Balancing encounters is always a delicate act, but a rough guide is to try to have the monsters and the delving party roll roughly equal numbers of dice. Thus the GM can total the characters' weapon dice and multiply by 10 to get rough MR. This MR can be one large monster or several smaller monsters. Remember that smarter monsters that use missile weapons, magic, or clever tactics may be more of a challenge than their MR would indicate. For special encounters the monsters can be fully developed characters just like the Players, but for most encounters a simple MR suffices.
Magic items can be relatively straightforward items that cast one or more spells from the rulebook. These can have a set number of charges, draw WIZ from their user or draw WIZ from the world around them. GMs should also feel free to create special magical items that have unique effects. In Norse mythology the giants challenge Thor to a drinking contest and give him a drinking horn which is magically connected to the sea. Try as he might even this mighty god is unable to drain it. Other enchanted items could include objects that raise or lower attributes permanently, teleport the user to a new location, change gender, Kindred, or character Type.

Build a Better Monster!

Monsters in T&T can be as simple as an MR score. Higher MRs can mean larger or more dangerous creatures. These can be easily fleshed out a bit by giving them a name and a brief description.

For example the “Gakk” with MR 13.
As it is it's not very interesting. It rolls 2d6+7 in combat, about the same as a Sax or Kukri. Let us begin to flesh it out and make it more interesting. The name “Gakk” suggests something slimy and disgusting. So let's make the Gakk a sort of cross between a banana slug and a leech, with a mouth full of raspy teeth. They live in swamps, sewers and other damp slimy places.

The Gakk shows one of the easiest ways to create descriptions of monsters, just pick a couple of animals and combine some features.

A second source of monsters is literature and mythology. With creatures drawn from these sources the abilities and description have already been established, although you should feel free to add your own twists.A straight forward example of this type is the venomous sheep found in Celtic myth. These were powerful enough that a flock of them killed three hundred warriors! We will give them an MR of 95 (10d6+48), this is equivalent to a Dire Wolf. Remember they come in large flocks! Their venomous bite can be treated as Spider Venom or other poison as the GM prefers. Their thick wool provides 2 hits worth of armour. Mix them in with a flock of normal sheep to give your Delvers a nasty surprise.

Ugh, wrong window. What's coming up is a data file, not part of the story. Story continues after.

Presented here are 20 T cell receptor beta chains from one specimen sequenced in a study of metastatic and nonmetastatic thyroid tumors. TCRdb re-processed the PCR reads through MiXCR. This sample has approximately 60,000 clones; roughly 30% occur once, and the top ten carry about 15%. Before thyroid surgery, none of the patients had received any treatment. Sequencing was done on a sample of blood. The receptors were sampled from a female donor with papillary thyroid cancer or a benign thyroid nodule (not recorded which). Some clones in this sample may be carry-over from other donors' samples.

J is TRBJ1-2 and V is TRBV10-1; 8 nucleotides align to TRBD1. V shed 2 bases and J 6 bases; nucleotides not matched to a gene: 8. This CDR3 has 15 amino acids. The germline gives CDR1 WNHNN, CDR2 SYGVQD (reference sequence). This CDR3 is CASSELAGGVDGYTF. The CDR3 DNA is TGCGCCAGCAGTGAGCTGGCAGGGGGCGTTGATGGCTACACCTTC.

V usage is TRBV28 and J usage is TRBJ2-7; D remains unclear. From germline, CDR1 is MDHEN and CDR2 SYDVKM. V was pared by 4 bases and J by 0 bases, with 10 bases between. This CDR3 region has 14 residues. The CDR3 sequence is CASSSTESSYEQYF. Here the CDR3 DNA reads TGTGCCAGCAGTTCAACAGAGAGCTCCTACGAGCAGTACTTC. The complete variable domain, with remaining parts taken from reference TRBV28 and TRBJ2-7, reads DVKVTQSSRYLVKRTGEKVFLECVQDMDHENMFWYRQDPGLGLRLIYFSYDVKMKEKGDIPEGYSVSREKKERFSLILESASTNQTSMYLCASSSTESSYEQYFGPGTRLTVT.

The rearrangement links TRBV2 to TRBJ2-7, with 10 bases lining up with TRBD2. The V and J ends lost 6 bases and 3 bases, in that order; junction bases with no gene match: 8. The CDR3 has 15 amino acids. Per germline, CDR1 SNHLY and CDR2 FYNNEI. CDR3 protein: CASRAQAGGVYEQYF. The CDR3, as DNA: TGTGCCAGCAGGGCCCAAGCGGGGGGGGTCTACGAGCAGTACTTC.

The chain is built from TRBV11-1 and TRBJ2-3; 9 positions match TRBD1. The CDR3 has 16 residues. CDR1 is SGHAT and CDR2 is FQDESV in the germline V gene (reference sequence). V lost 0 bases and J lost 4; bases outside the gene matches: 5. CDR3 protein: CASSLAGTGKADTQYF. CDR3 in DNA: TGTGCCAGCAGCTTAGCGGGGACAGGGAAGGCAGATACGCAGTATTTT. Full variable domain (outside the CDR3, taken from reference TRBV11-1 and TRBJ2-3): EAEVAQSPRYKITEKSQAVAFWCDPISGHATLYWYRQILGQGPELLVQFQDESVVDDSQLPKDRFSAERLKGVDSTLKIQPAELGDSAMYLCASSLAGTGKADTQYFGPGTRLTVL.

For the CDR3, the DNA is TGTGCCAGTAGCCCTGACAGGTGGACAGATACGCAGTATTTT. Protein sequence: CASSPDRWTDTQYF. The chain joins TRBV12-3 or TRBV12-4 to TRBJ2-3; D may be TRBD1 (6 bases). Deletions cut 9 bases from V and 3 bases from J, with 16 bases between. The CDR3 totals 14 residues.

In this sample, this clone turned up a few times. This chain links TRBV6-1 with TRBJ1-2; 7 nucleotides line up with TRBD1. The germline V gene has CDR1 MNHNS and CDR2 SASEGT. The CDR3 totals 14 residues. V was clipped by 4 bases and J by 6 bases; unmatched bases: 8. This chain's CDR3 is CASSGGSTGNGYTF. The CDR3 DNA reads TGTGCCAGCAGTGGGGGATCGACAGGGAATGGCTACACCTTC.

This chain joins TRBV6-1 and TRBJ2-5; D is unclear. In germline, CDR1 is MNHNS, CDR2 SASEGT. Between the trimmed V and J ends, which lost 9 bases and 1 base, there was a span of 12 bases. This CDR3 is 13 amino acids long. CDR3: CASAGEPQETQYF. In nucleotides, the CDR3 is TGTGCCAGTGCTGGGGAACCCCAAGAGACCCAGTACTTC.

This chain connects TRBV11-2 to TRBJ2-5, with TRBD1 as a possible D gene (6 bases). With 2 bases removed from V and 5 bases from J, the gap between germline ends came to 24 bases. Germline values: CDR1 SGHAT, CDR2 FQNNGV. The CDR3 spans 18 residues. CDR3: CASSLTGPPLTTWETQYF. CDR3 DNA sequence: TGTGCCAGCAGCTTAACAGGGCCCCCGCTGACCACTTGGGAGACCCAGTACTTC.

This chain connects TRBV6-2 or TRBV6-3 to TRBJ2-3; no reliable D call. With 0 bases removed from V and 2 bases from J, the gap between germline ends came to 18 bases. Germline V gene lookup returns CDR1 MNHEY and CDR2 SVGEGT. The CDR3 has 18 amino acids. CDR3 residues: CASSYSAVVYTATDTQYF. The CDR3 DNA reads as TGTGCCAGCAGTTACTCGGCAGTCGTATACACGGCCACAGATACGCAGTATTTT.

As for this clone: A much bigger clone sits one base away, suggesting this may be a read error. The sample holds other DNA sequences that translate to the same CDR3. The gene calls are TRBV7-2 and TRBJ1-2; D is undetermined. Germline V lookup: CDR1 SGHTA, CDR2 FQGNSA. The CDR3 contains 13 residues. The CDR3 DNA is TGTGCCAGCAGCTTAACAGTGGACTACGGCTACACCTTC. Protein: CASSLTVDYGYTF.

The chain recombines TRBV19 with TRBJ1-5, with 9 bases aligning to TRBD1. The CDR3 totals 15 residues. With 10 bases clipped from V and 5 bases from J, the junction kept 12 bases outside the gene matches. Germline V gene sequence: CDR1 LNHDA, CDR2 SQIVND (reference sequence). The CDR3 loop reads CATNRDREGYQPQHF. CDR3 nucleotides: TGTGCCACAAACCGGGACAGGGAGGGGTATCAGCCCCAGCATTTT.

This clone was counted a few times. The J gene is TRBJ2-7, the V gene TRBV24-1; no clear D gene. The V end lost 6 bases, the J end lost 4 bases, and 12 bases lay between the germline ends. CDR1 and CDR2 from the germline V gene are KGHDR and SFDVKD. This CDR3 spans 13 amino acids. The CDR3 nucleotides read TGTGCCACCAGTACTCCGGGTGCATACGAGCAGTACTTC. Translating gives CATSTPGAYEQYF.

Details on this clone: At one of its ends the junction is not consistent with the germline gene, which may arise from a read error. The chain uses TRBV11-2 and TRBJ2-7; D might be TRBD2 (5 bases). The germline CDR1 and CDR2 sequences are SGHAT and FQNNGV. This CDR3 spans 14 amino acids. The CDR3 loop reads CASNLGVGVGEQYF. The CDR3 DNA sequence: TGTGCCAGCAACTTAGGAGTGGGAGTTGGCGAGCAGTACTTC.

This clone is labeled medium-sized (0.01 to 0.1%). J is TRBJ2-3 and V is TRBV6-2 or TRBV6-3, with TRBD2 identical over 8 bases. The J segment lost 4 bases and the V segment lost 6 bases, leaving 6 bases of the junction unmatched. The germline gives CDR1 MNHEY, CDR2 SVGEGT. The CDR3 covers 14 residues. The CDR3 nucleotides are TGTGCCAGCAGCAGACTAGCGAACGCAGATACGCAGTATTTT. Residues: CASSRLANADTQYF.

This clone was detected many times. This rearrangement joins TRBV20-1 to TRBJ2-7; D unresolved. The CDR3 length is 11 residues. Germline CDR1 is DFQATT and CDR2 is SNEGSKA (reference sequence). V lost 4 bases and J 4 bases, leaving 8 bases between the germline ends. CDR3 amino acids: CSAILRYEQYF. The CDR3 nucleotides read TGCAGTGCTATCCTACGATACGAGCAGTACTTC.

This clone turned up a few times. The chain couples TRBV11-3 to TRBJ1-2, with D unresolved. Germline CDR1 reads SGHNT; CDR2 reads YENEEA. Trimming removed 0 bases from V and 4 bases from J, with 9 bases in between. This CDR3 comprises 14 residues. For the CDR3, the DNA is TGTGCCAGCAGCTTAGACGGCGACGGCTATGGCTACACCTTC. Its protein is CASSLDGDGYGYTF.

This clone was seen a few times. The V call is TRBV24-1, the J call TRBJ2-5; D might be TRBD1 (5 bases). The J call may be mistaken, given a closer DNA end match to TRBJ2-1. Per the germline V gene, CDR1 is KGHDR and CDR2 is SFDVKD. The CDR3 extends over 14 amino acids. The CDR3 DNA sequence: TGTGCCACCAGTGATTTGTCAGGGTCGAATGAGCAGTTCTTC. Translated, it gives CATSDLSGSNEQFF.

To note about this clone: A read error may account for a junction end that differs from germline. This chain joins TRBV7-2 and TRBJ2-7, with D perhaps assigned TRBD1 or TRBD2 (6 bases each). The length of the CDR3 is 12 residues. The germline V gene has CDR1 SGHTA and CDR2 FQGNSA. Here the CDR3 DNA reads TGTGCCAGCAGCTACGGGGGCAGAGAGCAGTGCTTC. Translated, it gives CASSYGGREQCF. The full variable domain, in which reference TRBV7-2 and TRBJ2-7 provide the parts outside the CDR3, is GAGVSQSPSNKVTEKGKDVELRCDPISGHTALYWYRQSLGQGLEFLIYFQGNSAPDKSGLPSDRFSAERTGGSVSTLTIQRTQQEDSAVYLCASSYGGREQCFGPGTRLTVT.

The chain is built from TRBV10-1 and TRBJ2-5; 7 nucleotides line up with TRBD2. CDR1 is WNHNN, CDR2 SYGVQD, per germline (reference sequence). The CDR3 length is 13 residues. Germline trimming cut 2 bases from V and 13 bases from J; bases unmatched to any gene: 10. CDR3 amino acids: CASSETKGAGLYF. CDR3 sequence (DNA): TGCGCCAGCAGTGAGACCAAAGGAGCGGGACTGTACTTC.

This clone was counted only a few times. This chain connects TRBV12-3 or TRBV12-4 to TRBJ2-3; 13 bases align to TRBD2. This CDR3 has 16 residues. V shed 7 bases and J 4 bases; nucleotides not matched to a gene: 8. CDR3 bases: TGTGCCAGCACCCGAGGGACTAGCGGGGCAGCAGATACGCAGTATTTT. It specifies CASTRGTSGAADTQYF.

A third source of inspiration for creatures and monsters is Spells, weapons, or equipment from the T&T rules. While reading through the Codex Incantatum I came across the various book and library related spells. One of these included the note that the spell would even allow blinded creatures to read. From this was born the “Blind Librarians of Karthank”. This is an order of monastic librarians who use the various book and library spells to archive and retrieve information in their vast libraries. Sensitive information is “blanked' by magic and then read by magic, this prevents the unauthorized from reading over the Librarian's shoulder. The Librarians dress in long flowing robes and wear masks that cover their eyes completely. They speak only in hollow whispers. They do not really need MR or other stats as these are unlikely to become an issue in play.


Welcome to H'rrrothgarrr's Hovel! This is a blog dedicated to my ramblings about the Tunnels&Trolls RPG. Expect new creatures, spells, equipment, random musings, links to inspirational stuff, and more.

I have been gaming T&T and other games since the late 70s and have quite the febrile imagination as a result.